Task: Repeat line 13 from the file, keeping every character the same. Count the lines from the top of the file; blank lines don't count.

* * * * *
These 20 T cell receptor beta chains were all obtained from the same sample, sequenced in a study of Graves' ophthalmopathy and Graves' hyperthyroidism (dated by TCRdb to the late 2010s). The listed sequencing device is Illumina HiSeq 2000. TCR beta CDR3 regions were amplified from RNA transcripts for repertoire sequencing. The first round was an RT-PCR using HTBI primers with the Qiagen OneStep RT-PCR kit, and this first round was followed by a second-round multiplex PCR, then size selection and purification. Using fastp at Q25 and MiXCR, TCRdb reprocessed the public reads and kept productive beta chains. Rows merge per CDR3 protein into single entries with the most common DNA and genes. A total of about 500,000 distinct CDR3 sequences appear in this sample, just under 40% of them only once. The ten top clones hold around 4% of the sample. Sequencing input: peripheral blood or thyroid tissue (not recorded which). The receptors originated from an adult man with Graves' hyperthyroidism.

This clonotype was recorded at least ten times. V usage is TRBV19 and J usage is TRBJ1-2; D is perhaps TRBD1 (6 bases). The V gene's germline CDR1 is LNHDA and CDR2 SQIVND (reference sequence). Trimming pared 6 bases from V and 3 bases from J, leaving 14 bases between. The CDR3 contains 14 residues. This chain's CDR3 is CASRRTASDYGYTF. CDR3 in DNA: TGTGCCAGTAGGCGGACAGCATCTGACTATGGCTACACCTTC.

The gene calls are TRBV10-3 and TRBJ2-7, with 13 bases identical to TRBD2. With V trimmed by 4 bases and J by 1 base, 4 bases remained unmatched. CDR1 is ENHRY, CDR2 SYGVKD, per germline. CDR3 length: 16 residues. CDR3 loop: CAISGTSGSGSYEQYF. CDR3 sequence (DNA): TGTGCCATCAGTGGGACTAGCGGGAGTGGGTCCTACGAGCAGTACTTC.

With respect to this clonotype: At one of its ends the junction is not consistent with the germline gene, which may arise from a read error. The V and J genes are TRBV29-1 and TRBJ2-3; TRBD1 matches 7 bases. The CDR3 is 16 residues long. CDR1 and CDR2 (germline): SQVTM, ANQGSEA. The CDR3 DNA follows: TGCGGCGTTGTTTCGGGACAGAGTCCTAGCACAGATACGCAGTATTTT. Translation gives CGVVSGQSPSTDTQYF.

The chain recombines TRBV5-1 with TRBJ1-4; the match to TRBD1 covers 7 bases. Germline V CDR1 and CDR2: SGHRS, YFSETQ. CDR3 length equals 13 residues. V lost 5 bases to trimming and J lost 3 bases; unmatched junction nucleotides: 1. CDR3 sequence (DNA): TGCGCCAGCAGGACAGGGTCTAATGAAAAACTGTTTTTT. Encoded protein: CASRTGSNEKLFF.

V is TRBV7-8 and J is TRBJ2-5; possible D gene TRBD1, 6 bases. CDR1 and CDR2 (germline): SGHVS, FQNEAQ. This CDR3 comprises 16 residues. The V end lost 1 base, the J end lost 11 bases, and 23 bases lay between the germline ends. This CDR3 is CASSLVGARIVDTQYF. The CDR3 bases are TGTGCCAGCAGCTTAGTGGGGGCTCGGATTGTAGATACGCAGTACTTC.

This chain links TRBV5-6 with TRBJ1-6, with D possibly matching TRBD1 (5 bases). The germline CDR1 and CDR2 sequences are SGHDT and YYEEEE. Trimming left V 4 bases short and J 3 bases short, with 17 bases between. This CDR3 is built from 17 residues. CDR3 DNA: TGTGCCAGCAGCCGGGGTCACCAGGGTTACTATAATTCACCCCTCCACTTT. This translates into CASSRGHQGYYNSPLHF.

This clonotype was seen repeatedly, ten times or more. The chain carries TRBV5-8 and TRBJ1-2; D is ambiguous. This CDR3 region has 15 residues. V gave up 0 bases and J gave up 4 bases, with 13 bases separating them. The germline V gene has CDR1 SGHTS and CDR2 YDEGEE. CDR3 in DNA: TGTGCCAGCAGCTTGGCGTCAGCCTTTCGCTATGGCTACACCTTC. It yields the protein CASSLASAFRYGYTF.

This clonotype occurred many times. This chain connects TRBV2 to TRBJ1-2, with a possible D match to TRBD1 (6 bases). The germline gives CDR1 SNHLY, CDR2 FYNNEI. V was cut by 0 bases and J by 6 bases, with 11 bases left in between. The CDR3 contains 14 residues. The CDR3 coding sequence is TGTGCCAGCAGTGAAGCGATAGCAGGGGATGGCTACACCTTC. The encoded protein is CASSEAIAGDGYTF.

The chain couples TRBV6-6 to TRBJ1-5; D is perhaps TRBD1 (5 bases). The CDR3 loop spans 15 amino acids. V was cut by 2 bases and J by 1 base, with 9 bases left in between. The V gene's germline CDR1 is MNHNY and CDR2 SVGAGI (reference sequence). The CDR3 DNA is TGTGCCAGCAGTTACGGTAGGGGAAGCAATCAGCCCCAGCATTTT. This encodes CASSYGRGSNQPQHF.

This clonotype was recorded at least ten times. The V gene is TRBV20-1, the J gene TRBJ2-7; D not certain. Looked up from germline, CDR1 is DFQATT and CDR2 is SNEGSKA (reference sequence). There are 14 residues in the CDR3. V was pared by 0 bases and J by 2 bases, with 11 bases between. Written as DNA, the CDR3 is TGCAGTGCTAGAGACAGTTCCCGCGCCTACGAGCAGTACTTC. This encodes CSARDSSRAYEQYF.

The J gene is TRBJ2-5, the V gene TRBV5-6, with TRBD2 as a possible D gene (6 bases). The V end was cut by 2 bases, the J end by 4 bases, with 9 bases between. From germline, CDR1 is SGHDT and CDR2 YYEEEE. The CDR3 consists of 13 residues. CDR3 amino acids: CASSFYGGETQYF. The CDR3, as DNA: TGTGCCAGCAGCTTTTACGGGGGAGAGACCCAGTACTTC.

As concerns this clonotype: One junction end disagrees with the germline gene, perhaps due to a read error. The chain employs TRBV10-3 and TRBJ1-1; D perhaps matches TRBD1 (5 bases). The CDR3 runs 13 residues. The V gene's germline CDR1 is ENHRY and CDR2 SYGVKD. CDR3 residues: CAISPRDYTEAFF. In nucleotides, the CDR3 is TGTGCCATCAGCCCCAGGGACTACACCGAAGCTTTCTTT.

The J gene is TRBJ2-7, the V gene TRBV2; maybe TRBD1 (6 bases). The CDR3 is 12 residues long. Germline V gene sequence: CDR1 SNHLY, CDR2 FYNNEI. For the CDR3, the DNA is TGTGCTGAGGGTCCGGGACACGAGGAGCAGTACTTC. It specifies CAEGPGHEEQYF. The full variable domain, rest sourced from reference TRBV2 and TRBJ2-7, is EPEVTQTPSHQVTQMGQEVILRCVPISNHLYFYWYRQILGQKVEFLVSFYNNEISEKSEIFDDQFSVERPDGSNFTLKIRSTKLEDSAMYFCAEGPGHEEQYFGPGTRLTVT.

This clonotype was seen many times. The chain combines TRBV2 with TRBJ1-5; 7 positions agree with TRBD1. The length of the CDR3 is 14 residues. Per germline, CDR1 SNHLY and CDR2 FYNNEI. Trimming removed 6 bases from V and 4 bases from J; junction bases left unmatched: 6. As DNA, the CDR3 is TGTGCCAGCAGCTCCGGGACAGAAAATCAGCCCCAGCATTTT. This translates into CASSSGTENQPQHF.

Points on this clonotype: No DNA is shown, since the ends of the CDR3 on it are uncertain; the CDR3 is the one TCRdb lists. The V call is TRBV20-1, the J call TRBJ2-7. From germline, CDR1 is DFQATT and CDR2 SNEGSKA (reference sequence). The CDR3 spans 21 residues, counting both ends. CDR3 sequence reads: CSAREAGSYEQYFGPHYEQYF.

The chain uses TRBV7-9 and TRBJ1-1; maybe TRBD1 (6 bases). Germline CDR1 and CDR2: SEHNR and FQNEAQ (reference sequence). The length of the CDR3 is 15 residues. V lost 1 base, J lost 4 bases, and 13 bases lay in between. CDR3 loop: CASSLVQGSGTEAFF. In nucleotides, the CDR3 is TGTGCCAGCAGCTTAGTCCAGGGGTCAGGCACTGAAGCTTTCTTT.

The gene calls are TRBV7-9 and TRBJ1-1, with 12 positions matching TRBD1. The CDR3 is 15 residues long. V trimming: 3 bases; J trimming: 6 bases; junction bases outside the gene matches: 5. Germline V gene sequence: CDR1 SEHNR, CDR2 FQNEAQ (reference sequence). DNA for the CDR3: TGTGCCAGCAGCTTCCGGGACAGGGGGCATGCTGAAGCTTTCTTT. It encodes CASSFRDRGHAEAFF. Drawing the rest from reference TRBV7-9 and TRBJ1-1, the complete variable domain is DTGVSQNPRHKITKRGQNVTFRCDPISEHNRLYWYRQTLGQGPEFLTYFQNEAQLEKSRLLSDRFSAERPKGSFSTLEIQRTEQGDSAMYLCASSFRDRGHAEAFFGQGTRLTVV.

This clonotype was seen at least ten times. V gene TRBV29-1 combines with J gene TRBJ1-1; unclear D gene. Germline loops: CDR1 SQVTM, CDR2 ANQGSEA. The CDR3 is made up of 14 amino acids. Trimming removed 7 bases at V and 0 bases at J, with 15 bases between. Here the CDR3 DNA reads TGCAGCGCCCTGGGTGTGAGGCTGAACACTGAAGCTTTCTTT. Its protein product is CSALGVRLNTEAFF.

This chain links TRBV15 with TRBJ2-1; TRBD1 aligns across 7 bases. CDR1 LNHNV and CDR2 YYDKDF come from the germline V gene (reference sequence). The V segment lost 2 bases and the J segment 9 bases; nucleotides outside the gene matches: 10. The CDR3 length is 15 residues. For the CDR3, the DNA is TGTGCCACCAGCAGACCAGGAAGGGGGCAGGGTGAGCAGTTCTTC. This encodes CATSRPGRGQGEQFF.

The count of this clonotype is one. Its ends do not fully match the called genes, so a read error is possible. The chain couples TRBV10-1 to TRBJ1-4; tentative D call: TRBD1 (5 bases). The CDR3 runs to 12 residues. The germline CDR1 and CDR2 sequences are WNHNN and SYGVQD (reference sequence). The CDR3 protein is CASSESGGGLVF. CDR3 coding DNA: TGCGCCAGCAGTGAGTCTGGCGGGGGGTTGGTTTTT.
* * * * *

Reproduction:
As concerns this clonotype: One junction end disagrees with the germline gene, perhaps due to a read error. The chain employs TRBV10-3 and TRBJ1-1; D perhaps matches TRBD1 (5 bases). The CDR3 runs 13 residues. The V gene's germline CDR1 is ENHRY and CDR2 SYGVKD. CDR3 residues: CAISPRDYTEAFF. In nucleotides, the CDR3 is TGTGCCATCAGCCCCAGGGACTACACCGAAGCTTTCTTT.